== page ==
This year has seen a wealth of artists incorporate field recordings into their work, from birdsong to sounds of crashing waves. April Clare Welsh asks Nabihah Iqbal, Equiknoxx and more what this resurgence means.
An eight-year-old German boy called Ludwig Koch produced the first documented bird sound recording in 1889, using the rudimentary wax cylinder his father gave him to capture the high-pitched tweeting of the Indian Shama.
Koch became a leader in the field of nature recording, a practice that has – if you’ll excuse the pun – progressed by leaps and bounds with the advent of technology. Now anyone with a smart phone can lend an ear to their surroundings and record the world around them. Musicians working across genres continue to weave all manner of samples and field recordings into their work. This year saw a wealth of music that used found sound with an especially deft touch.
Birdsong was a sound that soared above the rest. Peppered throughout albums like Björk’s Utopia and Equiknoxx’s Colón Man, these cries, caws, coos and hoots fed our ears a tiny worm of hope, offering us the fleeting chance, perhaps, to reconnect with a disaster-stricken planet that saw much destruction including hurricanes in the US and Puerto Rico, flooding and landslides in Sierra Leone and a massive earthquake in Mexico City.
On Utopia, which was released in November, Björk worked with Venezuelan producer Arca to build a patchwork of birdsong into the LP’s sound design. Comprising both of field recordings taken by Björk herself in Iceland and archive recordings from Arca’s home country Venezuela, the album opens with the sound of birds mutating into alien blips, a sonic touch that adds a sense of otherworldliness, helping to stage the album’s utopic fantasy. With ‘The Gate’, the birdsong is warm, exotic and nurtured by chirping cicadas. It’s a song teeming with as much life as a hothouse. “A group of us got Airbnbs in the Caribbean. We’d walk in the jungles, recording birds,” Björk told Dazed of the album’s origin story.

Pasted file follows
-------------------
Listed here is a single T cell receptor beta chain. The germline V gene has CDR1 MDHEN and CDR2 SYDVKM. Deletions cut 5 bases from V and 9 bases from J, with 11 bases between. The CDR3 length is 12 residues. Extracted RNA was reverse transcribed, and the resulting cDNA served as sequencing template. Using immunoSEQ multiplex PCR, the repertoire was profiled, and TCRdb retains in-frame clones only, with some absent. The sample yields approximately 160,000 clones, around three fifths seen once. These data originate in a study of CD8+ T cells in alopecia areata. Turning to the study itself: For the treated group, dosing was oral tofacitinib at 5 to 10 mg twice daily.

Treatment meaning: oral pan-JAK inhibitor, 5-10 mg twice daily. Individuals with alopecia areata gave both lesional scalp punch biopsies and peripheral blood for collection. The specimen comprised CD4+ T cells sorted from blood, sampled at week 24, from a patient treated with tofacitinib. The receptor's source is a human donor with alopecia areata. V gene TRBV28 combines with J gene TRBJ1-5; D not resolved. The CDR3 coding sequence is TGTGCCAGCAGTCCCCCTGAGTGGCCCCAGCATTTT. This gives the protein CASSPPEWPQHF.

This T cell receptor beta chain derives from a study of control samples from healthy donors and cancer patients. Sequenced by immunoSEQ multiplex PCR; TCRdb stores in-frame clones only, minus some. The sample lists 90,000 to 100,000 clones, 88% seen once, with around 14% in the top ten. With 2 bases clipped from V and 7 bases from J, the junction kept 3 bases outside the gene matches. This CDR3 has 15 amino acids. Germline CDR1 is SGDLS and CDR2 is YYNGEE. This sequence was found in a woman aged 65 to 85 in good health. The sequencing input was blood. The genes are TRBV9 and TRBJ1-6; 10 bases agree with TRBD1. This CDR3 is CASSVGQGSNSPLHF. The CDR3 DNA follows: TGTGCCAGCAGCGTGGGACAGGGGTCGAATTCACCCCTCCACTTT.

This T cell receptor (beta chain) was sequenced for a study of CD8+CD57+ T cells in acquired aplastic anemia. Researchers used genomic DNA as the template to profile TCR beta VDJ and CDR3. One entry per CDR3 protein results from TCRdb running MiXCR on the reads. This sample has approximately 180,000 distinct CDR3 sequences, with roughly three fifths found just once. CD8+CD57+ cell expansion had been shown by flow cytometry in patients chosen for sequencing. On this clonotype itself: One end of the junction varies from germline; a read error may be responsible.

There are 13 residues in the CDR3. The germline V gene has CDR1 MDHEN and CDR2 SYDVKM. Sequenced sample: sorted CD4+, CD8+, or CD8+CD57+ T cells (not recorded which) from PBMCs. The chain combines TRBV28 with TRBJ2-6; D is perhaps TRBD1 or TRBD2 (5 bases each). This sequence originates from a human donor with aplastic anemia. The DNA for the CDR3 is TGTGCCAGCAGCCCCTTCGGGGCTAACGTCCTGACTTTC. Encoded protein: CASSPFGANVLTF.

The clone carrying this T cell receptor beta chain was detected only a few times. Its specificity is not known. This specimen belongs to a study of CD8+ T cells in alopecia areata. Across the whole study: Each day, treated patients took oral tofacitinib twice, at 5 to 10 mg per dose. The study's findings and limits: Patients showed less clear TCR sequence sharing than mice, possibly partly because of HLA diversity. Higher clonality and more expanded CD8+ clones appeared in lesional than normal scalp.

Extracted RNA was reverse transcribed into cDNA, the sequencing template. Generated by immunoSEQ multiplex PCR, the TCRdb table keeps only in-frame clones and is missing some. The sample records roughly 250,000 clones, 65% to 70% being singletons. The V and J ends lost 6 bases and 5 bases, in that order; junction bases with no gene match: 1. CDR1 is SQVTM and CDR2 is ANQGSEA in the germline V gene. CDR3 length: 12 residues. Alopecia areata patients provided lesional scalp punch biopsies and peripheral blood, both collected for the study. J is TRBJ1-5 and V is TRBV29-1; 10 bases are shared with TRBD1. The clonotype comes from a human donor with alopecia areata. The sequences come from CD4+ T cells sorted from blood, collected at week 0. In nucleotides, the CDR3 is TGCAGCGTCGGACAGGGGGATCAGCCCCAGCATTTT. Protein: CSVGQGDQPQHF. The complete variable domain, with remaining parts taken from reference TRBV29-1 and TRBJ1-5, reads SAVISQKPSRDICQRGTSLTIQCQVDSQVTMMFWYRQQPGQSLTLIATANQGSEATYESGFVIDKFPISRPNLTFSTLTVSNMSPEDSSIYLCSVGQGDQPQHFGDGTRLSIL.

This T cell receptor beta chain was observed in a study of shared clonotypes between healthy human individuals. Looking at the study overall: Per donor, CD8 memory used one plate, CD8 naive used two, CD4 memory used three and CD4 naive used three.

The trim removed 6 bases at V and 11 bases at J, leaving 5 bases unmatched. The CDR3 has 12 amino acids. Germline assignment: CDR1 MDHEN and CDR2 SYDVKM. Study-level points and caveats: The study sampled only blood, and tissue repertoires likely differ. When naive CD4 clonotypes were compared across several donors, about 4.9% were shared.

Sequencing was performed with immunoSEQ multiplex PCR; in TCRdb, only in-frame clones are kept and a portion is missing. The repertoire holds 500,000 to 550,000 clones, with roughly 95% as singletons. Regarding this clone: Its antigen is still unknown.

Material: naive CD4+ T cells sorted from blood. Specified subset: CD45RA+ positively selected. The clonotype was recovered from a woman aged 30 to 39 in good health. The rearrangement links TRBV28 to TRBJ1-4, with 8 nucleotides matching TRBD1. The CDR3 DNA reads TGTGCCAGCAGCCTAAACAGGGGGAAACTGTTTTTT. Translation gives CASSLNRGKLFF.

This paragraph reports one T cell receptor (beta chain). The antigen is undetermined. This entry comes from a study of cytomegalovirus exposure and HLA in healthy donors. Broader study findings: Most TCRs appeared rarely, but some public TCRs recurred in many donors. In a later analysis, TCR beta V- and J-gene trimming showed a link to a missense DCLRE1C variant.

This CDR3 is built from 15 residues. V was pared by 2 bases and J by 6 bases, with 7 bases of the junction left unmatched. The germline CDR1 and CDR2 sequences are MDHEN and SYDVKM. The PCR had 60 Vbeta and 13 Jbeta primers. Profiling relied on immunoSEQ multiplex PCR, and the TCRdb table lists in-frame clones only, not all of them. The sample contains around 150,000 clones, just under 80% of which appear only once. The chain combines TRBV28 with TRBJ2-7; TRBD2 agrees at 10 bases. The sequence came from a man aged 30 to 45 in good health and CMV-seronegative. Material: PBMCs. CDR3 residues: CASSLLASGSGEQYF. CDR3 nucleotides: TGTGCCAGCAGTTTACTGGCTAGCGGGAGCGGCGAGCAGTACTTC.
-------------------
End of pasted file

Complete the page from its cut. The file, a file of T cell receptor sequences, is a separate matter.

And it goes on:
That same month, Björk’s mix for Mixmag featured various samples from sound recordist Jean C. Roché’s Oiseaux De Venezuela along with a suite of birdsong from Iceland. Björk has been committed to environmental causes throughout her career and her activism has taken on many different guises. On Utopia, her art does the talking, freeze-framing beautiful snatches of nature as a form of sonic therapy. In these moments she is telling us to actually stop and listen to the planet.
Future-facing dancehall collective Equiknoxx, comprised primarily of production duo Gavin “Gavsborg” Blair and Jordan “Time Cow” Chung, also sprinkle bird noises into their musique concrète-edged sound. The pair’s vivid artwork and logo often features a hawk in flight and they are known for their signature hawk call, which throbs in and out of their music like a siren. It can be heard on their recent album Colón Man‘s opening track, ‘Kareece Put Some Thread in a Zip Lock’, for example. According to Blair, there’s also a sentimental aspect to the hawk sound. “After using the sound for a year or two my mum told me my name Gavin actually meant ‘hawk’ or ‘little man’,” he says.